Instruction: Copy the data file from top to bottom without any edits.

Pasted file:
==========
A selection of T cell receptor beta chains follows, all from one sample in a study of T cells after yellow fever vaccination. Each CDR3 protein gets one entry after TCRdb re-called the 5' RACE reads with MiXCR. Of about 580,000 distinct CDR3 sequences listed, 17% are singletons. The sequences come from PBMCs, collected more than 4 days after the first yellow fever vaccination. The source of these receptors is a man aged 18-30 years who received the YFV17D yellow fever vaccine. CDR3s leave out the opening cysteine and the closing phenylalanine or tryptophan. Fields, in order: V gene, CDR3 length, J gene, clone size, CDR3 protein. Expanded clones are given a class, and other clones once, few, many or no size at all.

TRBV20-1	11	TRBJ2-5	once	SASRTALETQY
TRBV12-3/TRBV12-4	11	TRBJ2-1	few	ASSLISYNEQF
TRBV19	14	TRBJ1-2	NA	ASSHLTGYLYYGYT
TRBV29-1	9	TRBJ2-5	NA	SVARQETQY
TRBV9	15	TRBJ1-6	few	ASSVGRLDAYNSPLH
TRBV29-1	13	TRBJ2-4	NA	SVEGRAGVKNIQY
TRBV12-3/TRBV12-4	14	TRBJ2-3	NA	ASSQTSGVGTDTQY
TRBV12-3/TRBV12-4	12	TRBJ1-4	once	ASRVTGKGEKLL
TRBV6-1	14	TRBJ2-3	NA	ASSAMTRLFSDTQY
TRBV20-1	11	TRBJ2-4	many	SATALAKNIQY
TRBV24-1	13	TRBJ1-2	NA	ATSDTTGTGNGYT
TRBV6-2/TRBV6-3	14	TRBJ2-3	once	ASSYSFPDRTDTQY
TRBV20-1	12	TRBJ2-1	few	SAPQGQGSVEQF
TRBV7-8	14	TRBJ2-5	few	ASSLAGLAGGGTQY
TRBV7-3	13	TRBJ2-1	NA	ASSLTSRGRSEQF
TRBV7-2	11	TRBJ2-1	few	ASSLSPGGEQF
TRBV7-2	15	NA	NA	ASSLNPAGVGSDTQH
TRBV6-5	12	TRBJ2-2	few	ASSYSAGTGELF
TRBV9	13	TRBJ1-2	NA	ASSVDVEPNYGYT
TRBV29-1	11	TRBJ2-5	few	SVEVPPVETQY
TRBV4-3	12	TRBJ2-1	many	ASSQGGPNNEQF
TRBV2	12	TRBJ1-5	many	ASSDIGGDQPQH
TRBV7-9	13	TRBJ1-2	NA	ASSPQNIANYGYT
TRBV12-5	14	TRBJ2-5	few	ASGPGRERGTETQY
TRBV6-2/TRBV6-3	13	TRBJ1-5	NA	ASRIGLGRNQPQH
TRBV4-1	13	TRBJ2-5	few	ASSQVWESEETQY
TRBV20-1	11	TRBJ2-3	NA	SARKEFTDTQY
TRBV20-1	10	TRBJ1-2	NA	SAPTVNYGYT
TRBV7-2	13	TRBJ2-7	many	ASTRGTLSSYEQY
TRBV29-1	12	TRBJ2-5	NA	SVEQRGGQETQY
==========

A selection of T cell receptor beta chains follows, all from one sample in a study of T cells after yellow fever vaccination. Each CDR3 protein gets one entry after TCRdb re-called the 5' RACE reads with MiXCR. Of about 580,000 distinct CDR3 sequences listed, 17% are singletons. The sequences come from PBMCs, collected more than 4 days after the first yellow fever vaccination. The source of these receptors is a man aged 18-30 years who received the YFV17D yellow fever vaccine. CDR3s leave out the opening cysteine and the closing phenylalanine or tryptophan. Fields, in order: V gene, CDR3 length, J gene, clone size, CDR3 protein. Expanded clones are given a class, and other clones once, few, many or no size at all.

TRBV20-1	11	TRBJ2-5	once	SASRTALETQY
TRBV12-3/TRBV12-4	11	TRBJ2-1	few	ASSLISYNEQF
TRBV19	14	TRBJ1-2	NA	ASSHLTGYLYYGYT
TRBV29-1	9	TRBJ2-5	NA	SVARQETQY
TRBV9	15	TRBJ1-6	few	ASSVGRLDAYNSPLH
TRBV29-1	13	TRBJ2-4	NA	SVEGRAGVKNIQY
TRBV12-3/TRBV12-4	14	TRBJ2-3	NA	ASSQTSGVGTDTQY
TRBV12-3/TRBV12-4	12	TRBJ1-4	once	ASRVTGKGEKLL
TRBV6-1	14	TRBJ2-3	NA	ASSAMTRLFSDTQY
TRBV20-1	11	TRBJ2-4	many	SATALAKNIQY
TRBV24-1	13	TRBJ1-2	NA	ATSDTTGTGNGYT
TRBV6-2/TRBV6-3	14	TRBJ2-3	once	ASSYSFPDRTDTQY
TRBV20-1	12	TRBJ2-1	few	SAPQGQGSVEQF
TRBV7-8	14	TRBJ2-5	few	ASSLAGLAGGGTQY
TRBV7-3	13	TRBJ2-1	NA	ASSLTSRGRSEQF
TRBV7-2	11	TRBJ2-1	few	ASSLSPGGEQF
TRBV7-2	15	NA	NA	ASSLNPAGVGSDTQH
TRBV6-5	12	TRBJ2-2	few	ASSYSAGTGELF
TRBV9	13	TRBJ1-2	NA	ASSVDVEPNYGYT
TRBV29-1	11	TRBJ2-5	few	SVEVPPVETQY
TRBV4-3	12	TRBJ2-1	many	ASSQGGPNNEQF
TRBV2	12	TRBJ1-5	many	ASSDIGGDQPQH
TRBV7-9	13	TRBJ1-2	NA	ASSPQNIANYGYT
TRBV12-5	14	TRBJ2-5	few	ASGPGRERGTETQY
TRBV6-2/TRBV6-3	13	TRBJ1-5	NA	ASRIGLGRNQPQH
TRBV4-1	13	TRBJ2-5	few	ASSQVWESEETQY
TRBV20-1	11	TRBJ2-3	NA	SARKEFTDTQY
TRBV20-1	10	TRBJ1-2	NA	SAPTVNYGYT
TRBV7-2	13	TRBJ2-7	many	ASTRGTLSSYEQY
TRBV29-1	12	TRBJ2-5	NA	SVEQRGGQETQY